At a recent press event in Hong Kong, insurer AIG said that it received an 87% spike in enquiries about cyber policies in the wake of the WannaCry ransomware incident earlier this year.
Even so, the message from the insurance industry is that companies need to start taking cybersecurity more seriously. “This is no longer an IT issue,” said John Kelly, AIG’s head of liability and financial lines for Greater China, Australasia and Korea. “Cyber is a board-level issue. It’s too important to ignore.”
High-profile incidents might scare some businesses into action, but regulation is likely to prove a more effective tactic. Companies are typically reluctant to admit that their networks have been hacked or their customers’ data stolen, so laws requiring companies to disclose such breaches can help escalate the issue to the level of senior executives and board members.
Breach notification rules were first adopted in the US in 2003 and in the EU in 2009, and are now arriving in Asia, including new requirements in China and Japan. However, the wildly different requirements and thresholds across the region are already creating problems for companies that become victims of security breaches.
“It’s a very uncertain process compared to the US,” said Anna Gamvros, a partner at Norton Rose Fulbright and co-head of the technology and innovation practice, who recently advised a client on a global breach. “Staying on top of the regulations can be difficult for companies. It’s important to have a plan in place.”
In some cases, notification periods are far too short. In the Philippines, for example, notification is required within three days — when companies are still likely to be getting to the bottom of what has happened, let alone being ready to inform customers. Some places are even worse. In Singapore, which is positioning itself as a fintech hub, the Monetary Authority of Singapore has instructed financial institutions to report all security breaches within one hour of their discovery.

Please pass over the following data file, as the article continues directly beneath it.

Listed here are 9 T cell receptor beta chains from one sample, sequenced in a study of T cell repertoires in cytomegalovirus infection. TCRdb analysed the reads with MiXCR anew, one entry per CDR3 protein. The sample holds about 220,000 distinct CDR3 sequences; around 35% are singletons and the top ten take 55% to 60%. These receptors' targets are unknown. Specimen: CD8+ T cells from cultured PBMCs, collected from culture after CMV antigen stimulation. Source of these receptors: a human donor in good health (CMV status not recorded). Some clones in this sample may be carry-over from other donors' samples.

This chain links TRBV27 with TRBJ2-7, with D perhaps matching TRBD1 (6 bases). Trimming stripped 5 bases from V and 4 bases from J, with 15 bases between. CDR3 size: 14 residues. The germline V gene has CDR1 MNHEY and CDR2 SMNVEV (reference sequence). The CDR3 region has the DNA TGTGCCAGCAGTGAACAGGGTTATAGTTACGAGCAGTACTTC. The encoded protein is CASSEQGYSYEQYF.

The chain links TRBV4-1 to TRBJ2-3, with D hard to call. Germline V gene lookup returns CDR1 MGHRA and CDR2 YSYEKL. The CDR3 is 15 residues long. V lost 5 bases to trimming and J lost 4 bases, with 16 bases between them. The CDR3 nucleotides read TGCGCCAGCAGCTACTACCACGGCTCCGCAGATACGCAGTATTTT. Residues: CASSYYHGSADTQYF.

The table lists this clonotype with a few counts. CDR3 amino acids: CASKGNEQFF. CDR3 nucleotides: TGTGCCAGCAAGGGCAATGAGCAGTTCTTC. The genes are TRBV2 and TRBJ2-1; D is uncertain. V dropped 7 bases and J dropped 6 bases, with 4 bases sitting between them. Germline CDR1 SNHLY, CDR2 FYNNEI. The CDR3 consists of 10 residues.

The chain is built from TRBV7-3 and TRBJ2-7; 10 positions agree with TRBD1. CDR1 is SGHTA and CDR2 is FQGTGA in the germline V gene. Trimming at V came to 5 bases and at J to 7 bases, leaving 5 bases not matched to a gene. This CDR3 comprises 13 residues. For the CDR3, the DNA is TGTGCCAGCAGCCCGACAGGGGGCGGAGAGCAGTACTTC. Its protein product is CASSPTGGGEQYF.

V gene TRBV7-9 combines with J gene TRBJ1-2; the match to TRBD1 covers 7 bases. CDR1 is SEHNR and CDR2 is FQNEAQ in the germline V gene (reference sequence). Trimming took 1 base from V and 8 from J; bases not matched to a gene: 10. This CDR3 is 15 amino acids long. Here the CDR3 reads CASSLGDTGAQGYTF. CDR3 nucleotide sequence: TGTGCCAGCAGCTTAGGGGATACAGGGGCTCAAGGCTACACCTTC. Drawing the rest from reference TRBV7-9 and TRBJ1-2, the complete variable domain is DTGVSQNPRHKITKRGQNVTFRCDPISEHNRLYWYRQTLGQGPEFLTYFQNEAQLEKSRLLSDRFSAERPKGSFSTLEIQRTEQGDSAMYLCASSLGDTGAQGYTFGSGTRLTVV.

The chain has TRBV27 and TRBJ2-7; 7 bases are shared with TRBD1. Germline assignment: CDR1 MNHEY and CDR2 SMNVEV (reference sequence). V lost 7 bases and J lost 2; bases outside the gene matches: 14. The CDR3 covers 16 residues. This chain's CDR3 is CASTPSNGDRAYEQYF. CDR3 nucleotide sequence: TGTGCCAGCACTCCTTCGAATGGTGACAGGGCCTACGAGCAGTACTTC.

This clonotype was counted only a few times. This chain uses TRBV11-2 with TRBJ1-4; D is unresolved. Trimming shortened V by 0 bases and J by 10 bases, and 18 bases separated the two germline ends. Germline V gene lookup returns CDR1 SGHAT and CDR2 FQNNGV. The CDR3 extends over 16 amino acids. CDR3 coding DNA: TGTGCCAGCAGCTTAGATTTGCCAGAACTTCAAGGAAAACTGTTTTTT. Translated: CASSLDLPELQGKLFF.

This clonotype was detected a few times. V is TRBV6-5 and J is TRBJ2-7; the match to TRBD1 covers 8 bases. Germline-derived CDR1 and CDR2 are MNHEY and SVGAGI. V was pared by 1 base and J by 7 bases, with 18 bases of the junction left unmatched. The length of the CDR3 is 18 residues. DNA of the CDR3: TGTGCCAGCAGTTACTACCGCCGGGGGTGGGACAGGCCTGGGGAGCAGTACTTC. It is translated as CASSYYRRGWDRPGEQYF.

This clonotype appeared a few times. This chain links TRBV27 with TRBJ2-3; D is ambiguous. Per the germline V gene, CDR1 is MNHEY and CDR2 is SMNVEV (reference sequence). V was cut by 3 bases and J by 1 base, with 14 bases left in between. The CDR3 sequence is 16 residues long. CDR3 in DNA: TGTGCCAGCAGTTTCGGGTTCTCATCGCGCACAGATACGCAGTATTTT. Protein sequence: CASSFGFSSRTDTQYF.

Rules that are impossible to comply with are as useless as rules that aren’t enforced, so it is to be hoped that Asian regulators and lawmakers will move towards something approaching common standards that reduce the compliance challenge for companies and create a more reliable basis for enforcement.
What many Asian businesses may not realise, however, is that they are potentially already under the aegis of US and European data privacy and breach notification laws if they handle customer information belonging to citizens in those jurisdictions.
While some aspects of Singapore’s approach still need to be ironed out, the situation is better than in Hong Kong, where there isn’t even a cybersecurity bill on the horizon.
With such a disparate array of rules and regulations around the region, it is all the more important that in-house lawyers have a good plan in place before a cyber incident occurs.